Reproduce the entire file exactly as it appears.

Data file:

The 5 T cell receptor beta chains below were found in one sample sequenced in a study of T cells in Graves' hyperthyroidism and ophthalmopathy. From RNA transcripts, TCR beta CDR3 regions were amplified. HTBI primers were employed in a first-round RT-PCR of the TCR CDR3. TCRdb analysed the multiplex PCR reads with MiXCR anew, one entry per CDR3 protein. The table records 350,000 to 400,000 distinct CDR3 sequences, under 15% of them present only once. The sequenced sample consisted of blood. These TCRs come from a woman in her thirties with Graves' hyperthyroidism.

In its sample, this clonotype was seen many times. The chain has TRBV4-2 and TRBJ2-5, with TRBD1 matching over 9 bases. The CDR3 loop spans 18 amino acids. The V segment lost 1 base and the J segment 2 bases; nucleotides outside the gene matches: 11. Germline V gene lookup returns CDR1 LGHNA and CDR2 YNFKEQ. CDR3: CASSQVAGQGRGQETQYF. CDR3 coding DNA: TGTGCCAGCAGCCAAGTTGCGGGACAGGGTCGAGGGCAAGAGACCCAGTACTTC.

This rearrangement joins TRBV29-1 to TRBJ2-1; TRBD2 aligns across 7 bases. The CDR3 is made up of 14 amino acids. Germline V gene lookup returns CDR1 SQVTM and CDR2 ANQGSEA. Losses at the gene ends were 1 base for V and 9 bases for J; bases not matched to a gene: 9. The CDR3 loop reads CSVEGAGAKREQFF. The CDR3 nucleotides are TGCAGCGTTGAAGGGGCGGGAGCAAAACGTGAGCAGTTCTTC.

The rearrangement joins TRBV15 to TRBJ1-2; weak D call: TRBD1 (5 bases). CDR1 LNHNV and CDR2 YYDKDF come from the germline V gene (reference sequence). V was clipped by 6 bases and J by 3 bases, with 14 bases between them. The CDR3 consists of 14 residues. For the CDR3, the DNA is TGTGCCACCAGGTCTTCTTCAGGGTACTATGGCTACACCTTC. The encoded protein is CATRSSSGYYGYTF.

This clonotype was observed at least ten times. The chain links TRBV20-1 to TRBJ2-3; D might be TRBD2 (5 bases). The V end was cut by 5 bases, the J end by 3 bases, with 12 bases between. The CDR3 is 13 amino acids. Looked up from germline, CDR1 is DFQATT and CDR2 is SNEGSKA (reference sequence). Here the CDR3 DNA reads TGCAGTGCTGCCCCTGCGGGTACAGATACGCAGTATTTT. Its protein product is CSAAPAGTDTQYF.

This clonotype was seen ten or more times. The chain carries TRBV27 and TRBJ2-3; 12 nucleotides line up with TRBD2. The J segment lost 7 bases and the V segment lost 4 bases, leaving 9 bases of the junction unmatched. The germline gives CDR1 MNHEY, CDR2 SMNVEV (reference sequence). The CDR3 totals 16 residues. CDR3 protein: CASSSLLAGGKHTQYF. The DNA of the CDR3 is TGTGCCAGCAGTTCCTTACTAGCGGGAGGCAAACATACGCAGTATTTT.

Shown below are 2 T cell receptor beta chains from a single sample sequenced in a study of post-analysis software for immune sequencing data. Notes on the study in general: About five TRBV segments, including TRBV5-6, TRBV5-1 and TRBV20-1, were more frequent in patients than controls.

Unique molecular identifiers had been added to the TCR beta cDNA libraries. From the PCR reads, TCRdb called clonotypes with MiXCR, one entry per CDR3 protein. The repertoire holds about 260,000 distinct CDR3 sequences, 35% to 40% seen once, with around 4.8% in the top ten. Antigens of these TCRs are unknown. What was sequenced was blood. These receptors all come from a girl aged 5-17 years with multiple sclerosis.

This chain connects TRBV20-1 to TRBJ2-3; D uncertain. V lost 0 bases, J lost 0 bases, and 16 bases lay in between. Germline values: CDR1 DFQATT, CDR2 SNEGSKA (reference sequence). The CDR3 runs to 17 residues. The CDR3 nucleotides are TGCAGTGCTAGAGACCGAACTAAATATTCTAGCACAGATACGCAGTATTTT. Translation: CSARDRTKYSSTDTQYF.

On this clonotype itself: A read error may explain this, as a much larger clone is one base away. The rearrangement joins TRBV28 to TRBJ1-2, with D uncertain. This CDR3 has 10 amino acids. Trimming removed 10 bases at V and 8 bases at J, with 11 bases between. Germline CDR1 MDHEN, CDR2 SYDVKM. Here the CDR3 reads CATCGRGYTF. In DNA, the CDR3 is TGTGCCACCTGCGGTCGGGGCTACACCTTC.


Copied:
The 5 T cell receptor beta chains below were found in one sample sequenced in a study of T cells in Graves' hyperthyroidism and ophthalmopathy. From RNA transcripts, TCR beta CDR3 regions were amplified. HTBI primers were employed in a first-round RT-PCR of the TCR CDR3. TCRdb analysed the multiplex PCR reads with MiXCR anew, one entry per CDR3 protein. The table records 350,000 to 400,000 distinct CDR3 sequences, under 15% of them present only once. The sequenced sample consisted of blood. These TCRs come from a woman in her thirties with Graves' hyperthyroidism.

In its sample, this clonotype was seen many times. The chain has TRBV4-2 and TRBJ2-5, with TRBD1 matching over 9 bases. The CDR3 loop spans 18 amino acids. The V segment lost 1 base and the J segment 2 bases; nucleotides outside the gene matches: 11. Germline V gene lookup returns CDR1 LGHNA and CDR2 YNFKEQ. CDR3: CASSQVAGQGRGQETQYF. CDR3 coding DNA: TGTGCCAGCAGCCAAGTTGCGGGACAGGGTCGAGGGCAAGAGACCCAGTACTTC.

This rearrangement joins TRBV29-1 to TRBJ2-1; TRBD2 aligns across 7 bases. The CDR3 is made up of 14 amino acids. Germline V gene lookup returns CDR1 SQVTM and CDR2 ANQGSEA. Losses at the gene ends were 1 base for V and 9 bases for J; bases not matched to a gene: 9. The CDR3 loop reads CSVEGAGAKREQFF. The CDR3 nucleotides are TGCAGCGTTGAAGGGGCGGGAGCAAAACGTGAGCAGTTCTTC.

The rearrangement joins TRBV15 to TRBJ1-2; weak D call: TRBD1 (5 bases). CDR1 LNHNV and CDR2 YYDKDF come from the germline V gene (reference sequence). V was clipped by 6 bases and J by 3 bases, with 14 bases between them. The CDR3 consists of 14 residues. For the CDR3, the DNA is TGTGCCACCAGGTCTTCTTCAGGGTACTATGGCTACACCTTC. The encoded protein is CATRSSSGYYGYTF.

This clonotype was observed at least ten times. The chain links TRBV20-1 to TRBJ2-3; D might be TRBD2 (5 bases). The V end was cut by 5 bases, the J end by 3 bases, with 12 bases between. The CDR3 is 13 amino acids. Looked up from germline, CDR1 is DFQATT and CDR2 is SNEGSKA (reference sequence). Here the CDR3 DNA reads TGCAGTGCTGCCCCTGCGGGTACAGATACGCAGTATTTT. Its protein product is CSAAPAGTDTQYF.

This clonotype was seen ten or more times. The chain carries TRBV27 and TRBJ2-3; 12 nucleotides line up with TRBD2. The J segment lost 7 bases and the V segment lost 4 bases, leaving 9 bases of the junction unmatched. The germline gives CDR1 MNHEY, CDR2 SMNVEV (reference sequence). The CDR3 totals 16 residues. CDR3 protein: CASSSLLAGGKHTQYF. The DNA of the CDR3 is TGTGCCAGCAGTTCCTTACTAGCGGGAGGCAAACATACGCAGTATTTT.

Shown below are 2 T cell receptor beta chains from a single sample sequenced in a study of post-analysis software for immune sequencing data. Notes on the study in general: About five TRBV segments, including TRBV5-6, TRBV5-1 and TRBV20-1, were more frequent in patients than controls.

Unique molecular identifiers had been added to the TCR beta cDNA libraries. From the PCR reads, TCRdb called clonotypes with MiXCR, one entry per CDR3 protein. The repertoire holds about 260,000 distinct CDR3 sequences, 35% to 40% seen once, with around 4.8% in the top ten. Antigens of these TCRs are unknown. What was sequenced was blood. These receptors all come from a girl aged 5-17 years with multiple sclerosis.

This chain connects TRBV20-1 to TRBJ2-3; D uncertain. V lost 0 bases, J lost 0 bases, and 16 bases lay in between. Germline values: CDR1 DFQATT, CDR2 SNEGSKA (reference sequence). The CDR3 runs to 17 residues. The CDR3 nucleotides are TGCAGTGCTAGAGACCGAACTAAATATTCTAGCACAGATACGCAGTATTTT. Translation: CSARDRTKYSSTDTQYF.

On this clonotype itself: A read error may explain this, as a much larger clone is one base away. The rearrangement joins TRBV28 to TRBJ1-2, with D uncertain. This CDR3 has 10 amino acids. Trimming removed 10 bases at V and 8 bases at J, with 11 bases between. Germline CDR1 MDHEN, CDR2 SYDVKM. Here the CDR3 reads CATCGRGYTF. In DNA, the CDR3 is TGTGCCACCTGCGGTCGGGGCTACACCTTC.